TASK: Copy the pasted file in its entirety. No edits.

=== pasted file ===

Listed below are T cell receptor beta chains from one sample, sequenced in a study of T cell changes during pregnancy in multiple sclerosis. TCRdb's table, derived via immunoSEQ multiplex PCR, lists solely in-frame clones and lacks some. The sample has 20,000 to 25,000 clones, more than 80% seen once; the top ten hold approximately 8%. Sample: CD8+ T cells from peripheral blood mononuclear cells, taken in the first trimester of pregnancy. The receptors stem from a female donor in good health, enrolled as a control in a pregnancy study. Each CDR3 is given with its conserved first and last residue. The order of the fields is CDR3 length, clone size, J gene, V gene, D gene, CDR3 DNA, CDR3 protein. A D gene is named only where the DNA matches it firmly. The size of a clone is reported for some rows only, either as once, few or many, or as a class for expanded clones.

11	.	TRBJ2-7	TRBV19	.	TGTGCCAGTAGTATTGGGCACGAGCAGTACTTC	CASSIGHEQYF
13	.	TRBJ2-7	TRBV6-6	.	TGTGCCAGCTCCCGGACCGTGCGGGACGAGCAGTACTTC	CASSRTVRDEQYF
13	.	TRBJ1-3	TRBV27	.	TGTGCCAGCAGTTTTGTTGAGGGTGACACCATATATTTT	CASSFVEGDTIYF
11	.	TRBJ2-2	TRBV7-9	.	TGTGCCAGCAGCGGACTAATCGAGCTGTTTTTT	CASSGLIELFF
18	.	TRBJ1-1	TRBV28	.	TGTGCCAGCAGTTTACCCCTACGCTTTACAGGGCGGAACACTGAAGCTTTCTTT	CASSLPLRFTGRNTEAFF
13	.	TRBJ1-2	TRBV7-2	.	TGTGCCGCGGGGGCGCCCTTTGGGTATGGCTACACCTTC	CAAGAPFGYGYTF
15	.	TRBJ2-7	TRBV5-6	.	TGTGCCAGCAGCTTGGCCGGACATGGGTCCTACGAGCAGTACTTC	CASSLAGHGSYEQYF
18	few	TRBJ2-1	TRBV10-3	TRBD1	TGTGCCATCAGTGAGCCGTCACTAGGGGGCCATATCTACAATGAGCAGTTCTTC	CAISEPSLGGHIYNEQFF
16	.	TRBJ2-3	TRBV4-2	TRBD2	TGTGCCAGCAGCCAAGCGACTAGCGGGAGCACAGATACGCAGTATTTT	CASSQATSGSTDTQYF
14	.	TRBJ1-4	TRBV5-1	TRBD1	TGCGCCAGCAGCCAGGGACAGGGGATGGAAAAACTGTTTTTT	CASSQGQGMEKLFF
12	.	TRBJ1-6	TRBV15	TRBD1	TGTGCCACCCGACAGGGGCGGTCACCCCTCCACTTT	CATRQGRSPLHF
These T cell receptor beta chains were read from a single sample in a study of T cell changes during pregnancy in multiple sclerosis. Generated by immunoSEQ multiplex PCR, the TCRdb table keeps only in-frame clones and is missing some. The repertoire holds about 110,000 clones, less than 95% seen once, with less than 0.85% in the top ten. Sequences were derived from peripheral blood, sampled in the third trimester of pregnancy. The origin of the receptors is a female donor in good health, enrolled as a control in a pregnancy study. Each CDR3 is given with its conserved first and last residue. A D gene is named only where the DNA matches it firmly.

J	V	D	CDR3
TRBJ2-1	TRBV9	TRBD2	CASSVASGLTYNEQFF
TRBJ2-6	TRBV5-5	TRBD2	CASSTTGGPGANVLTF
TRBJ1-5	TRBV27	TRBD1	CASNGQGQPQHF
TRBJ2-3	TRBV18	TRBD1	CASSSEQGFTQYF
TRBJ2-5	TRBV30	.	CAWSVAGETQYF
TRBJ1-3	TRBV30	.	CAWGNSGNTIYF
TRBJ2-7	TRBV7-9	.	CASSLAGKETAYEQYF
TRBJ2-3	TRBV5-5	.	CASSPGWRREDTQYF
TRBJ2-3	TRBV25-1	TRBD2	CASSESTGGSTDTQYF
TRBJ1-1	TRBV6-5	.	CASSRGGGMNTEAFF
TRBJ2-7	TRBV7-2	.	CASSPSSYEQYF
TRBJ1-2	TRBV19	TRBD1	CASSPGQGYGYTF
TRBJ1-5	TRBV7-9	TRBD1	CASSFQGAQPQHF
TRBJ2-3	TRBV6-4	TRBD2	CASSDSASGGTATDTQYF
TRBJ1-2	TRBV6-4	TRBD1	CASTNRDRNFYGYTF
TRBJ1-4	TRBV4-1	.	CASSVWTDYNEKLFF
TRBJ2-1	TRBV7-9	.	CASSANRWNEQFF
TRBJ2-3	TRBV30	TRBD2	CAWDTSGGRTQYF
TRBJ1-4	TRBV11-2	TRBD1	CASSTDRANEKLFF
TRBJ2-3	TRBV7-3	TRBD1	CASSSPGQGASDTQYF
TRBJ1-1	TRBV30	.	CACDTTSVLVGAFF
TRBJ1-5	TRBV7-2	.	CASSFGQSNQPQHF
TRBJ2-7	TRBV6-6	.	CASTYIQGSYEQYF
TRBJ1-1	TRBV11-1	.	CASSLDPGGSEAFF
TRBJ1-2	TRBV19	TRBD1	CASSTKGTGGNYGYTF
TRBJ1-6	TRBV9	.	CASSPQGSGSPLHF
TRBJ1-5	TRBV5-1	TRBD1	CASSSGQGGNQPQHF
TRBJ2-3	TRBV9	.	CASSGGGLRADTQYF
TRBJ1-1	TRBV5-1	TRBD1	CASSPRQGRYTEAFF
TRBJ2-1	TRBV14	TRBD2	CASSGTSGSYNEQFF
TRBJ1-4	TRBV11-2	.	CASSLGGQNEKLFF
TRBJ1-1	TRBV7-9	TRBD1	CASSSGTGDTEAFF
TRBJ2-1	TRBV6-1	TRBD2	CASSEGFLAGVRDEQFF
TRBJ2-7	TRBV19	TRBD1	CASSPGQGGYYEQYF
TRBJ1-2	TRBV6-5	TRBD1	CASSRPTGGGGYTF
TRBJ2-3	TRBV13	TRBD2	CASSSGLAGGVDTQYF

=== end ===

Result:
Listed below are T cell receptor beta chains from one sample, sequenced in a study of T cell changes during pregnancy in multiple sclerosis. TCRdb's table, derived via immunoSEQ multiplex PCR, lists solely in-frame clones and lacks some. The sample has 20,000 to 25,000 clones, more than 80% seen once; the top ten hold approximately 8%. Sample: CD8+ T cells from peripheral blood mononuclear cells, taken in the first trimester of pregnancy. The receptors stem from a female donor in good health, enrolled as a control in a pregnancy study. Each CDR3 is given with its conserved first and last residue. The order of the fields is CDR3 length, clone size, J gene, V gene, D gene, CDR3 DNA, CDR3 protein. A D gene is named only where the DNA matches it firmly. The size of a clone is reported for some rows only, either as once, few or many, or as a class for expanded clones.

11	.	TRBJ2-7	TRBV19	.	TGTGCCAGTAGTATTGGGCACGAGCAGTACTTC	CASSIGHEQYF
13	.	TRBJ2-7	TRBV6-6	.	TGTGCCAGCTCCCGGACCGTGCGGGACGAGCAGTACTTC	CASSRTVRDEQYF
13	.	TRBJ1-3	TRBV27	.	TGTGCCAGCAGTTTTGTTGAGGGTGACACCATATATTTT	CASSFVEGDTIYF
11	.	TRBJ2-2	TRBV7-9	.	TGTGCCAGCAGCGGACTAATCGAGCTGTTTTTT	CASSGLIELFF
18	.	TRBJ1-1	TRBV28	.	TGTGCCAGCAGTTTACCCCTACGCTTTACAGGGCGGAACACTGAAGCTTTCTTT	CASSLPLRFTGRNTEAFF
13	.	TRBJ1-2	TRBV7-2	.	TGTGCCGCGGGGGCGCCCTTTGGGTATGGCTACACCTTC	CAAGAPFGYGYTF
15	.	TRBJ2-7	TRBV5-6	.	TGTGCCAGCAGCTTGGCCGGACATGGGTCCTACGAGCAGTACTTC	CASSLAGHGSYEQYF
18	few	TRBJ2-1	TRBV10-3	TRBD1	TGTGCCATCAGTGAGCCGTCACTAGGGGGCCATATCTACAATGAGCAGTTCTTC	CAISEPSLGGHIYNEQFF
16	.	TRBJ2-3	TRBV4-2	TRBD2	TGTGCCAGCAGCCAAGCGACTAGCGGGAGCACAGATACGCAGTATTTT	CASSQATSGSTDTQYF
14	.	TRBJ1-4	TRBV5-1	TRBD1	TGCGCCAGCAGCCAGGGACAGGGGATGGAAAAACTGTTTTTT	CASSQGQGMEKLFF
12	.	TRBJ1-6	TRBV15	TRBD1	TGTGCCACCCGACAGGGGCGGTCACCCCTCCACTTT	CATRQGRSPLHF
These T cell receptor beta chains were read from a single sample in a study of T cell changes during pregnancy in multiple sclerosis. Generated by immunoSEQ multiplex PCR, the TCRdb table keeps only in-frame clones and is missing some. The repertoire holds about 110,000 clones, less than 95% seen once, with less than 0.85% in the top ten. Sequences were derived from peripheral blood, sampled in the third trimester of pregnancy. The origin of the receptors is a female donor in good health, enrolled as a control in a pregnancy study. Each CDR3 is given with its conserved first and last residue. A D gene is named only where the DNA matches it firmly.

J	V	D	CDR3
TRBJ2-1	TRBV9	TRBD2	CASSVASGLTYNEQFF
TRBJ2-6	TRBV5-5	TRBD2	CASSTTGGPGANVLTF
TRBJ1-5	TRBV27	TRBD1	CASNGQGQPQHF
TRBJ2-3	TRBV18	TRBD1	CASSSEQGFTQYF
TRBJ2-5	TRBV30	.	CAWSVAGETQYF
TRBJ1-3	TRBV30	.	CAWGNSGNTIYF
TRBJ2-7	TRBV7-9	.	CASSLAGKETAYEQYF
TRBJ2-3	TRBV5-5	.	CASSPGWRREDTQYF
TRBJ2-3	TRBV25-1	TRBD2	CASSESTGGSTDTQYF
TRBJ1-1	TRBV6-5	.	CASSRGGGMNTEAFF
TRBJ2-7	TRBV7-2	.	CASSPSSYEQYF
TRBJ1-2	TRBV19	TRBD1	CASSPGQGYGYTF
TRBJ1-5	TRBV7-9	TRBD1	CASSFQGAQPQHF
TRBJ2-3	TRBV6-4	TRBD2	CASSDSASGGTATDTQYF
TRBJ1-2	TRBV6-4	TRBD1	CASTNRDRNFYGYTF
TRBJ1-4	TRBV4-1	.	CASSVWTDYNEKLFF
TRBJ2-1	TRBV7-9	.	CASSANRWNEQFF
TRBJ2-3	TRBV30	TRBD2	CAWDTSGGRTQYF
TRBJ1-4	TRBV11-2	TRBD1	CASSTDRANEKLFF
TRBJ2-3	TRBV7-3	TRBD1	CASSSPGQGASDTQYF
TRBJ1-1	TRBV30	.	CACDTTSVLVGAFF
TRBJ1-5	TRBV7-2	.	CASSFGQSNQPQHF
TRBJ2-7	TRBV6-6	.	CASTYIQGSYEQYF
TRBJ1-1	TRBV11-1	.	CASSLDPGGSEAFF
TRBJ1-2	TRBV19	TRBD1	CASSTKGTGGNYGYTF
TRBJ1-6	TRBV9	.	CASSPQGSGSPLHF
TRBJ1-5	TRBV5-1	TRBD1	CASSSGQGGNQPQHF
TRBJ2-3	TRBV9	.	CASSGGGLRADTQYF
TRBJ1-1	TRBV5-1	TRBD1	CASSPRQGRYTEAFF
TRBJ2-1	TRBV14	TRBD2	CASSGTSGSYNEQFF
TRBJ1-4	TRBV11-2	.	CASSLGGQNEKLFF
TRBJ1-1	TRBV7-9	TRBD1	CASSSGTGDTEAFF
TRBJ2-1	TRBV6-1	TRBD2	CASSEGFLAGVRDEQFF
TRBJ2-7	TRBV19	TRBD1	CASSPGQGGYYEQYF
TRBJ1-2	TRBV6-5	TRBD1	CASSRPTGGGGYTF
TRBJ2-3	TRBV13	TRBD2	CASSSGLAGGVDTQYF